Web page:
In digital photography, there are many settings that should be adjusted before each shot so that the best possible quality can be obtained. We will explain them one at a time in this next series of posts.
In the exposure triangle, your first adjustment should always be your ISO adjustment. What does ISO mean? Quite simply, ISO stands for the International Organisation for Standardization and refers to how sensitive the sensor is to light. Years ago, when photography was using film cameras, you needed to buy film based on the speed of the film (or ISO) and what you were planning to use it for; ie. ISO 200 was used for most images that would be taken outdoors and ISO 800 was meant for indoor or low light use. Photographers would have to change their film if the situation called for a different film speed (ISO) such as if he was taking pictures outside then had to move inside for more shots. With a digital camera, changing film is not necessary anymore because we can now change “film speed” on the fly by changing the setting in the camera.
The range of ISO settings goes from least sensitive (ISO 100) to most sensitive (ISO 6400) and beyond depending on the camera. The lowest ISO means that the image sensor doesn’t need as much light to capture the image as ISO 6400 would need so most properly lighted situations can use ISO 100 and poorly lit situations would need a higher ISO like ISO 3200 or ISO 6400.
For the best quality images, you should choose the lowest ISO that you can for the situation. For outdoor shots in the bright daylight, ISO 100-200 should be used most of the time however if indoors or at an event that does not allow flash, you may need a higher ISO to get the shot. Higher ISO’s are more sensitive to light and can help capture images in low light situations but higher ISO’s can come at a cost in the quality of the image as you can see in the images below.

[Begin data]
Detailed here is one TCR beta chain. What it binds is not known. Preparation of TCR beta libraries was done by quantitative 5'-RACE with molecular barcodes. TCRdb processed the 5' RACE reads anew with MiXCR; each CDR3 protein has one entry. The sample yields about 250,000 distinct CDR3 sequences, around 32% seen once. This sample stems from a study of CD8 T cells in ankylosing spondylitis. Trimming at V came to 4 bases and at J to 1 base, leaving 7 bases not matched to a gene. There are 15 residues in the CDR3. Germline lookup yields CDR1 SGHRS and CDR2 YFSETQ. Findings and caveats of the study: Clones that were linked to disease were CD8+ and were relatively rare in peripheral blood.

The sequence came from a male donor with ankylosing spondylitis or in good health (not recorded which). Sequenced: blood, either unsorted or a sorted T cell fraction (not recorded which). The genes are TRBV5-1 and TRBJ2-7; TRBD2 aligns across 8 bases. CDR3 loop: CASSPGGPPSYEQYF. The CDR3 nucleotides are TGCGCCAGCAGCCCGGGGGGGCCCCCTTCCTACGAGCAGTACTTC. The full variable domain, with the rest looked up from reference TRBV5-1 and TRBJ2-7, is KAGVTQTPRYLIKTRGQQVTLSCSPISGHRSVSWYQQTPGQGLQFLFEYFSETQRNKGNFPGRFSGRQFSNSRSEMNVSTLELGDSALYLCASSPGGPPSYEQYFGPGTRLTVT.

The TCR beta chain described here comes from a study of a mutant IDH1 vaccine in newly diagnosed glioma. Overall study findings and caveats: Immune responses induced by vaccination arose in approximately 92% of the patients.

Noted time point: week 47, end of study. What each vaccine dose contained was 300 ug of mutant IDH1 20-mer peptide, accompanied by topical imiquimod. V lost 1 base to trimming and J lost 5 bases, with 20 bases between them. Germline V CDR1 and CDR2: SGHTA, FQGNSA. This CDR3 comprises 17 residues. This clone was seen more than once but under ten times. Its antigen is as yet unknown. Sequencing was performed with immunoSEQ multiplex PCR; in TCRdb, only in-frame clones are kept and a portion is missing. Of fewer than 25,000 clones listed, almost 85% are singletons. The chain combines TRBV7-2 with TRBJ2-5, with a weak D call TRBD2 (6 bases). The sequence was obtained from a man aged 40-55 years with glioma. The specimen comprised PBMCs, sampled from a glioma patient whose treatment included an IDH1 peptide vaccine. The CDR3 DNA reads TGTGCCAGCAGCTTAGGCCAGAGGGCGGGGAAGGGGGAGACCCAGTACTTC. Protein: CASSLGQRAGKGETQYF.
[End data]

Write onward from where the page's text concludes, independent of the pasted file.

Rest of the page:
If you click on the images above, you will see the difference in quality of using different ISO settings. Both images were taken using the same aperture but different speeds to accomplish a correct exposure. There was no editing of the images except for a crop.
The image taken at ISO 100 has smooth lines and gradients whereas the image taken at ISO 6400 has quite a bit of granularity or “noise” that in most cases is undesirable. There are times, though, that some noise is desirable and can be accomplished with adjusting the ISO to a faster speed such as ISO 3200. It is a creative decision in this case and can also be accomplished with editing software such as Photoshop.
If you are not sure what ISO to use you can set the ISO to auto and the camera will choose the lowest ISO it can for the images you are trying to make. You can use this as a learning tool if you examine the EXIF data on your images to see what ISO was chosen. To see exif data, right click your image on your computer and go to properties. On the details tab, you will find all the data regarding that image, including ISO, aperture, and shutter speed used to take the picture.
In our next post, we will jump into shutter speeds and how they affect your images.
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